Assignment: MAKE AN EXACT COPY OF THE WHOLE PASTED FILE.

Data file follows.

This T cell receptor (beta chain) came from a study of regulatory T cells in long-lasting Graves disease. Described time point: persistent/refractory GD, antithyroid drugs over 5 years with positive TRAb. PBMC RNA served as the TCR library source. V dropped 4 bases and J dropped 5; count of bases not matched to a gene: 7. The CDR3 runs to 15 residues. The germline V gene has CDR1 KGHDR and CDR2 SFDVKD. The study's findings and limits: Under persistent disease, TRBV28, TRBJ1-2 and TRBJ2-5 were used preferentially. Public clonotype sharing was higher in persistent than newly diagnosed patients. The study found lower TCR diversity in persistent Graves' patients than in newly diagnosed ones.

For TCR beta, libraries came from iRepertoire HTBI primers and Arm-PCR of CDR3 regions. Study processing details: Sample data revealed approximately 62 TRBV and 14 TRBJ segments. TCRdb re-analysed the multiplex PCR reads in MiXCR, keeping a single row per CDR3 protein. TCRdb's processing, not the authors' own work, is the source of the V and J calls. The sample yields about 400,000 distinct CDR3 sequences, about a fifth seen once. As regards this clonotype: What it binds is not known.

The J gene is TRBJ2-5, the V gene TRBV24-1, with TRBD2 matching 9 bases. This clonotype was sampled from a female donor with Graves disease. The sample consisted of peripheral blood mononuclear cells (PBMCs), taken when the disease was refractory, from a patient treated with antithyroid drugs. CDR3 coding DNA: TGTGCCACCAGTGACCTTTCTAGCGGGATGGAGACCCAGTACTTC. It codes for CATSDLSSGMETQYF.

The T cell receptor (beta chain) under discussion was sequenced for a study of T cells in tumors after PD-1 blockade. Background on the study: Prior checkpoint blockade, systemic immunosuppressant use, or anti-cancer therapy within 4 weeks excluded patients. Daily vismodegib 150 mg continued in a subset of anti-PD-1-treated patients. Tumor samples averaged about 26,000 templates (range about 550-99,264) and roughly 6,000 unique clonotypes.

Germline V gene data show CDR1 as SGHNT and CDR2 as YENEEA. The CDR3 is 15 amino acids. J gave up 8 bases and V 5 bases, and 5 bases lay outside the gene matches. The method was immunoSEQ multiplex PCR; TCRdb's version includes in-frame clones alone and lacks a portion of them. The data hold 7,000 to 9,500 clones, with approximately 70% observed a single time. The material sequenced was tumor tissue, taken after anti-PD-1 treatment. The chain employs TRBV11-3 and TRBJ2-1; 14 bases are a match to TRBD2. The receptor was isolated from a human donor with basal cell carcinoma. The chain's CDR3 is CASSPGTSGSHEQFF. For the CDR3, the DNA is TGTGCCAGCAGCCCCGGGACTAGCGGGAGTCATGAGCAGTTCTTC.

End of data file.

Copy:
This T cell receptor (beta chain) came from a study of regulatory T cells in long-lasting Graves disease. Described time point: persistent/refractory GD, antithyroid drugs over 5 years with positive TRAb. PBMC RNA served as the TCR library source. V dropped 4 bases and J dropped 5; count of bases not matched to a gene: 7. The CDR3 runs to 15 residues. The germline V gene has CDR1 KGHDR and CDR2 SFDVKD. The study's findings and limits: Under persistent disease, TRBV28, TRBJ1-2 and TRBJ2-5 were used preferentially. Public clonotype sharing was higher in persistent than newly diagnosed patients. The study found lower TCR diversity in persistent Graves' patients than in newly diagnosed ones.

For TCR beta, libraries came from iRepertoire HTBI primers and Arm-PCR of CDR3 regions. Study processing details: Sample data revealed approximately 62 TRBV and 14 TRBJ segments. TCRdb re-analysed the multiplex PCR reads in MiXCR, keeping a single row per CDR3 protein. TCRdb's processing, not the authors' own work, is the source of the V and J calls. The sample yields about 400,000 distinct CDR3 sequences, about a fifth seen once. As regards this clonotype: What it binds is not known.

The J gene is TRBJ2-5, the V gene TRBV24-1, with TRBD2 matching 9 bases. This clonotype was sampled from a female donor with Graves disease. The sample consisted of peripheral blood mononuclear cells (PBMCs), taken when the disease was refractory, from a patient treated with antithyroid drugs. CDR3 coding DNA: TGTGCCACCAGTGACCTTTCTAGCGGGATGGAGACCCAGTACTTC. It codes for CATSDLSSGMETQYF.

The T cell receptor (beta chain) under discussion was sequenced for a study of T cells in tumors after PD-1 blockade. Background on the study: Prior checkpoint blockade, systemic immunosuppressant use, or anti-cancer therapy within 4 weeks excluded patients. Daily vismodegib 150 mg continued in a subset of anti-PD-1-treated patients. Tumor samples averaged about 26,000 templates (range about 550-99,264) and roughly 6,000 unique clonotypes.

Germline V gene data show CDR1 as SGHNT and CDR2 as YENEEA. The CDR3 is 15 amino acids. J gave up 8 bases and V 5 bases, and 5 bases lay outside the gene matches. The method was immunoSEQ multiplex PCR; TCRdb's version includes in-frame clones alone and lacks a portion of them. The data hold 7,000 to 9,500 clones, with approximately 70% observed a single time. The material sequenced was tumor tissue, taken after anti-PD-1 treatment. The chain employs TRBV11-3 and TRBJ2-1; 14 bases are a match to TRBD2. The receptor was isolated from a human donor with basal cell carcinoma. The chain's CDR3 is CASSPGTSGSHEQFF. For the CDR3, the DNA is TGTGCCAGCAGCCCCGGGACTAGCGGGAGTCATGAGCAGTTCTTC.